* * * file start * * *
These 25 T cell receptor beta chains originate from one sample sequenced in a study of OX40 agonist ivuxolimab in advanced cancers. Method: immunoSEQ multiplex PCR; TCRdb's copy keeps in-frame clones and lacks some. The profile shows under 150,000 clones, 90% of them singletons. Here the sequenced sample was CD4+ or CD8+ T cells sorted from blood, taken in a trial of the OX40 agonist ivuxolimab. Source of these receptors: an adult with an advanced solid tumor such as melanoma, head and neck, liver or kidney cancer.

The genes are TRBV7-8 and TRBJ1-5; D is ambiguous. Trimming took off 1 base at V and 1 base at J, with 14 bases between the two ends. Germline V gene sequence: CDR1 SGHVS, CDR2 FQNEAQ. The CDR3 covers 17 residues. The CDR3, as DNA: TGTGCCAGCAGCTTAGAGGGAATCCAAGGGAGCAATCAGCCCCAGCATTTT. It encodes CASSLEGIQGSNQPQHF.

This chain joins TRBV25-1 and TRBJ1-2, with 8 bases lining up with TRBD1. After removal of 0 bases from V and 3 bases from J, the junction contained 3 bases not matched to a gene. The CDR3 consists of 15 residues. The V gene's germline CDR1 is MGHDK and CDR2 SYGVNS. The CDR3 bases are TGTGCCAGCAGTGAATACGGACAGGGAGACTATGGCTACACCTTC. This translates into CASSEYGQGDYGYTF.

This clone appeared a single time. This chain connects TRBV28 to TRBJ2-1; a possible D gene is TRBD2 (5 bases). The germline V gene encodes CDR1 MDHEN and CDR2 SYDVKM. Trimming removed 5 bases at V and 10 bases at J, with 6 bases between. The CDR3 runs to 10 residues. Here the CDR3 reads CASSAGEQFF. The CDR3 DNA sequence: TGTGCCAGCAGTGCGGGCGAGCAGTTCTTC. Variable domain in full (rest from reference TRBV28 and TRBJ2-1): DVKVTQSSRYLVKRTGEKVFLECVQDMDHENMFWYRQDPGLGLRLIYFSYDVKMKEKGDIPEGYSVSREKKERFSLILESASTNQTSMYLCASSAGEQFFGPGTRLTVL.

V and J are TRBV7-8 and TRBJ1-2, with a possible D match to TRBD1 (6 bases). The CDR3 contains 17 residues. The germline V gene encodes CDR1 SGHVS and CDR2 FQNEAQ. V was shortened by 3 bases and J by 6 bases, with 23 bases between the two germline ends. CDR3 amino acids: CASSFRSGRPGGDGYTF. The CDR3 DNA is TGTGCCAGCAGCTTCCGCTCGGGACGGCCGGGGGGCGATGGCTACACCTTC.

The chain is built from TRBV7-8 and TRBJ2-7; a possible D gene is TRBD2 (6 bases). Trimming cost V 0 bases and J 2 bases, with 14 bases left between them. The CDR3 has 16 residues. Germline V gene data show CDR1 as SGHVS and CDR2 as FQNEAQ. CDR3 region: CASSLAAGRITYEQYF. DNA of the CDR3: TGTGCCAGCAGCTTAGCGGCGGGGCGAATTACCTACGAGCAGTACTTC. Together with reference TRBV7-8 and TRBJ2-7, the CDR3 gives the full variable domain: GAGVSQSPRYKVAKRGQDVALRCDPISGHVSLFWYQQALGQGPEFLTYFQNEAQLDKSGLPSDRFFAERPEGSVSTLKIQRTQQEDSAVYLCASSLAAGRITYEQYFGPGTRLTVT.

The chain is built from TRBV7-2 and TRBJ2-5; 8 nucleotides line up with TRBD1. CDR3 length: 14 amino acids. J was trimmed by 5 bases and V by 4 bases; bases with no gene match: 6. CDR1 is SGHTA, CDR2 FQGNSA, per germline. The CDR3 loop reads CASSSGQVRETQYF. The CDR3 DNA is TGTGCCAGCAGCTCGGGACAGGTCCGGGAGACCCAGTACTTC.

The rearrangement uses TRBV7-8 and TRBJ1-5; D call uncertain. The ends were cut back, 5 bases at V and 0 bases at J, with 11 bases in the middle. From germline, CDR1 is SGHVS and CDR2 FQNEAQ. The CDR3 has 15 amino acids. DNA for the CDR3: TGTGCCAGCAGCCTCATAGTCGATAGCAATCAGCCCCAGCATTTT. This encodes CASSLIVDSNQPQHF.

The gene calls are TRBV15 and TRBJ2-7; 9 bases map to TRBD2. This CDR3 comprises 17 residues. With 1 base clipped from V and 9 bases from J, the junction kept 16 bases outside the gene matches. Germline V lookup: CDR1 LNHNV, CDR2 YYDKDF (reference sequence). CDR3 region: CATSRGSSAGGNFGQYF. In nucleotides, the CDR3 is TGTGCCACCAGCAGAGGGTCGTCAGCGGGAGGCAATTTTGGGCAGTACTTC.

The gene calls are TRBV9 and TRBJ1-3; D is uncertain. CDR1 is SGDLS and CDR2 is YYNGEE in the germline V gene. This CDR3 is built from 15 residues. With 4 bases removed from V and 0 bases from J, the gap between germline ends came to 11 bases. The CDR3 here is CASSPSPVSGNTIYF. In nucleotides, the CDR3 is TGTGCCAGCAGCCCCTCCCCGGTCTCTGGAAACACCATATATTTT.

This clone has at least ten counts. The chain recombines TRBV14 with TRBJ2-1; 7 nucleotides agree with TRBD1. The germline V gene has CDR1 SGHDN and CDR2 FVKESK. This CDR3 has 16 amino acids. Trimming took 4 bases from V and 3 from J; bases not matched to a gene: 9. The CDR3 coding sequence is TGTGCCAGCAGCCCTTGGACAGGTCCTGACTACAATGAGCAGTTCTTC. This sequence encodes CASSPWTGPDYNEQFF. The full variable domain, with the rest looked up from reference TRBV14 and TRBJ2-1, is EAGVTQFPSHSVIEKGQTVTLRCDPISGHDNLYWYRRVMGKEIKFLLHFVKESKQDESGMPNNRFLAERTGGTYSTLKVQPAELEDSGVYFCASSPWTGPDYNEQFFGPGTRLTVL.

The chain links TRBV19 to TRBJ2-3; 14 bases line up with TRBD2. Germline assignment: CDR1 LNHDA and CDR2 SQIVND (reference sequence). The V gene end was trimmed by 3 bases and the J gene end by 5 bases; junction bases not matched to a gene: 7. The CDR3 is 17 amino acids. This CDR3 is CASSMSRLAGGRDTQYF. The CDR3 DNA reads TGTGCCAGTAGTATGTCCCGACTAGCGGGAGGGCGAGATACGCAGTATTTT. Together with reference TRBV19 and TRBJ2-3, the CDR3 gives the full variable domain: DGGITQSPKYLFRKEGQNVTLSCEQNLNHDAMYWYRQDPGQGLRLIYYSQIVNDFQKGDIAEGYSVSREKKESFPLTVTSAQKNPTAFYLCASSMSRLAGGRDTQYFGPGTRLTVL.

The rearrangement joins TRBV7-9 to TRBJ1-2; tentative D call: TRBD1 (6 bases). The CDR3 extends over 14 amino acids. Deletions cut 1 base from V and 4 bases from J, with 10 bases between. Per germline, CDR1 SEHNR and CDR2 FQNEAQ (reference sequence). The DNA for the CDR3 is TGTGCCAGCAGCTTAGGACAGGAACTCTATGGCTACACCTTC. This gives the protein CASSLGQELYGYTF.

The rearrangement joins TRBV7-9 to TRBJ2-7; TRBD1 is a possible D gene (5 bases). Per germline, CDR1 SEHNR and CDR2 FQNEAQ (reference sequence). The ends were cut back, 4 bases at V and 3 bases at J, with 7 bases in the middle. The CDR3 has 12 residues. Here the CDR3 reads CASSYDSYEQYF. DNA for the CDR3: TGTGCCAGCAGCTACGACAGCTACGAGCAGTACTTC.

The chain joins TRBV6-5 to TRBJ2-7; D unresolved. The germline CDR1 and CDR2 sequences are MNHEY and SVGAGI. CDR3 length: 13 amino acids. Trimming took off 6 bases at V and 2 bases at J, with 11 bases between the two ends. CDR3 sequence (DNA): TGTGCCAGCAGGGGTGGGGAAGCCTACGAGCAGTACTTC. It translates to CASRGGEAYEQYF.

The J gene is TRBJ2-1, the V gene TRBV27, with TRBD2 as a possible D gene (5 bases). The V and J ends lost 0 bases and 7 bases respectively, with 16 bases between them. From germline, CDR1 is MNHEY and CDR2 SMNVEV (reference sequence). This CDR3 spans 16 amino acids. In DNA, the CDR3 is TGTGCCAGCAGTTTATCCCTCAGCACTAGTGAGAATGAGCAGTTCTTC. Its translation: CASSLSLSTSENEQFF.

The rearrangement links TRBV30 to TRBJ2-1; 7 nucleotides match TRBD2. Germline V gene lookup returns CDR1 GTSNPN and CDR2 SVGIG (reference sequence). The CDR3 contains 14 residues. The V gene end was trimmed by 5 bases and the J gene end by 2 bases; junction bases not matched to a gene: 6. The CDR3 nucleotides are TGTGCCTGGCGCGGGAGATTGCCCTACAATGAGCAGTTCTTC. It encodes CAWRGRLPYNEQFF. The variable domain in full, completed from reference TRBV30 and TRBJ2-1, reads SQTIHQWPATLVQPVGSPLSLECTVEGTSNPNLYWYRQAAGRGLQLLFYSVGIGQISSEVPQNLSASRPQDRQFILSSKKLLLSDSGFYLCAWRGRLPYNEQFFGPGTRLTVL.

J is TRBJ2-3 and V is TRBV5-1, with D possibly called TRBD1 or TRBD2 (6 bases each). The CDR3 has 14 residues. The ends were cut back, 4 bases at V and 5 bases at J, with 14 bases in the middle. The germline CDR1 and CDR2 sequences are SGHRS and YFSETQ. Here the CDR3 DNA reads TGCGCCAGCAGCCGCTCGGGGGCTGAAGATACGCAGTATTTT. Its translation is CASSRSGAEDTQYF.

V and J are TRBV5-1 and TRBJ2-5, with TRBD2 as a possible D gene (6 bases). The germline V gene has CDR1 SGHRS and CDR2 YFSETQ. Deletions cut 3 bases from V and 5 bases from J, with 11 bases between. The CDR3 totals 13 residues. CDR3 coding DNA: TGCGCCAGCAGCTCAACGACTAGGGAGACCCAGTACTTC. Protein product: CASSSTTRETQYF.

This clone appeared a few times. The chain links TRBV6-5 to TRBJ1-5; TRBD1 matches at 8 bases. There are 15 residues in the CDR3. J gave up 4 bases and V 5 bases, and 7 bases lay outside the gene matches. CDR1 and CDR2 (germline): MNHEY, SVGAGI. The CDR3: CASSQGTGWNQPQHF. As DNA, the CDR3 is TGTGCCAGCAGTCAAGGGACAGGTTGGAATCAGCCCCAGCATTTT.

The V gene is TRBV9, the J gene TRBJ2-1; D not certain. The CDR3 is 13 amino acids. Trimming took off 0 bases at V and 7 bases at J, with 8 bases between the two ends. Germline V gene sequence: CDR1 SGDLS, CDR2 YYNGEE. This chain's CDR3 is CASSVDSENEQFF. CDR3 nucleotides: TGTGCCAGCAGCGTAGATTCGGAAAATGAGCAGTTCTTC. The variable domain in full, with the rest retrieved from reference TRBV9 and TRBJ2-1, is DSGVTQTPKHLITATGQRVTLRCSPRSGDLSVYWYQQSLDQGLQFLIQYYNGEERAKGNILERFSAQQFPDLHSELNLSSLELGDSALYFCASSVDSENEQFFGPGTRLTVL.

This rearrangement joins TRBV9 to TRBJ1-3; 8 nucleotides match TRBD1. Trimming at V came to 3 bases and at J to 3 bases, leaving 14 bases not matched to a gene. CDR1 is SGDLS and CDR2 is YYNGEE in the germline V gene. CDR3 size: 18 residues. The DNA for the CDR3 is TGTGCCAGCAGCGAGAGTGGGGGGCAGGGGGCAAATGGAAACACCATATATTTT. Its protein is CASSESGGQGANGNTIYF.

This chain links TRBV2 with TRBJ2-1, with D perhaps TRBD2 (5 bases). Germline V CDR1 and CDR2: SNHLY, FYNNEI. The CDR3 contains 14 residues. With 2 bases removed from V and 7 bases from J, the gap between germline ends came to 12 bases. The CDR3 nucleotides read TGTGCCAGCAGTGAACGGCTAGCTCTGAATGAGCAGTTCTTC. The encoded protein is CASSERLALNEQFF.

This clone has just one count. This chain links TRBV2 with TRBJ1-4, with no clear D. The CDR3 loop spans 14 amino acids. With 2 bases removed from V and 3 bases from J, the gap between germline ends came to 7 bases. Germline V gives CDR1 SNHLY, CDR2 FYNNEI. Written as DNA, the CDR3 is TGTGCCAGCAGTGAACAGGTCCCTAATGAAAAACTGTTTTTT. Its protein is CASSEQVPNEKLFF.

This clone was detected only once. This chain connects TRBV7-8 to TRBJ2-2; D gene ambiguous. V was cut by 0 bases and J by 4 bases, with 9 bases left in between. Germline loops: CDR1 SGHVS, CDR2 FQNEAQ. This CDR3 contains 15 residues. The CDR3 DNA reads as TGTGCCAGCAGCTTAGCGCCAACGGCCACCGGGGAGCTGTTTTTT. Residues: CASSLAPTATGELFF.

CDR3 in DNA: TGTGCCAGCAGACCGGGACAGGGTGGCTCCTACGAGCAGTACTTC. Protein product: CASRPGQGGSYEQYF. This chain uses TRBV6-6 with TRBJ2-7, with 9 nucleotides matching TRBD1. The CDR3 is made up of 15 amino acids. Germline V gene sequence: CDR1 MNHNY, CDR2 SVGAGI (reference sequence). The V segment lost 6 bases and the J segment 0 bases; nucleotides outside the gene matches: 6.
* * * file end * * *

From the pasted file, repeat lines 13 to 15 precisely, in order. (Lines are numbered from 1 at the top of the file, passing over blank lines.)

The rearrangement joins TRBV7-9 to TRBJ1-2; tentative D call: TRBD1 (6 bases). The CDR3 extends over 14 amino acids. Deletions cut 1 base from V and 4 bases from J, with 10 bases between. Per germline, CDR1 SEHNR and CDR2 FQNEAQ (reference sequence). The DNA for the CDR3 is TGTGCCAGCAGCTTAGGACAGGAACTCTATGGCTACACCTTC. This gives the protein CASSLGQELYGYTF.

The rearrangement joins TRBV7-9 to TRBJ2-7; TRBD1 is a possible D gene (5 bases). Per germline, CDR1 SEHNR and CDR2 FQNEAQ (reference sequence). The ends were cut back, 4 bases at V and 3 bases at J, with 7 bases in the middle. The CDR3 has 12 residues. Here the CDR3 reads CASSYDSYEQYF. DNA for the CDR3: TGTGCCAGCAGCTACGACAGCTACGAGCAGTACTTC.

The chain joins TRBV6-5 to TRBJ2-7; D unresolved. The germline CDR1 and CDR2 sequences are MNHEY and SVGAGI. CDR3 length: 13 amino acids. Trimming took off 6 bases at V and 2 bases at J, with 11 bases between the two ends. CDR3 sequence (DNA): TGTGCCAGCAGGGGTGGGGAAGCCTACGAGCAGTACTTC. It translates to CASRGGEAYEQYF.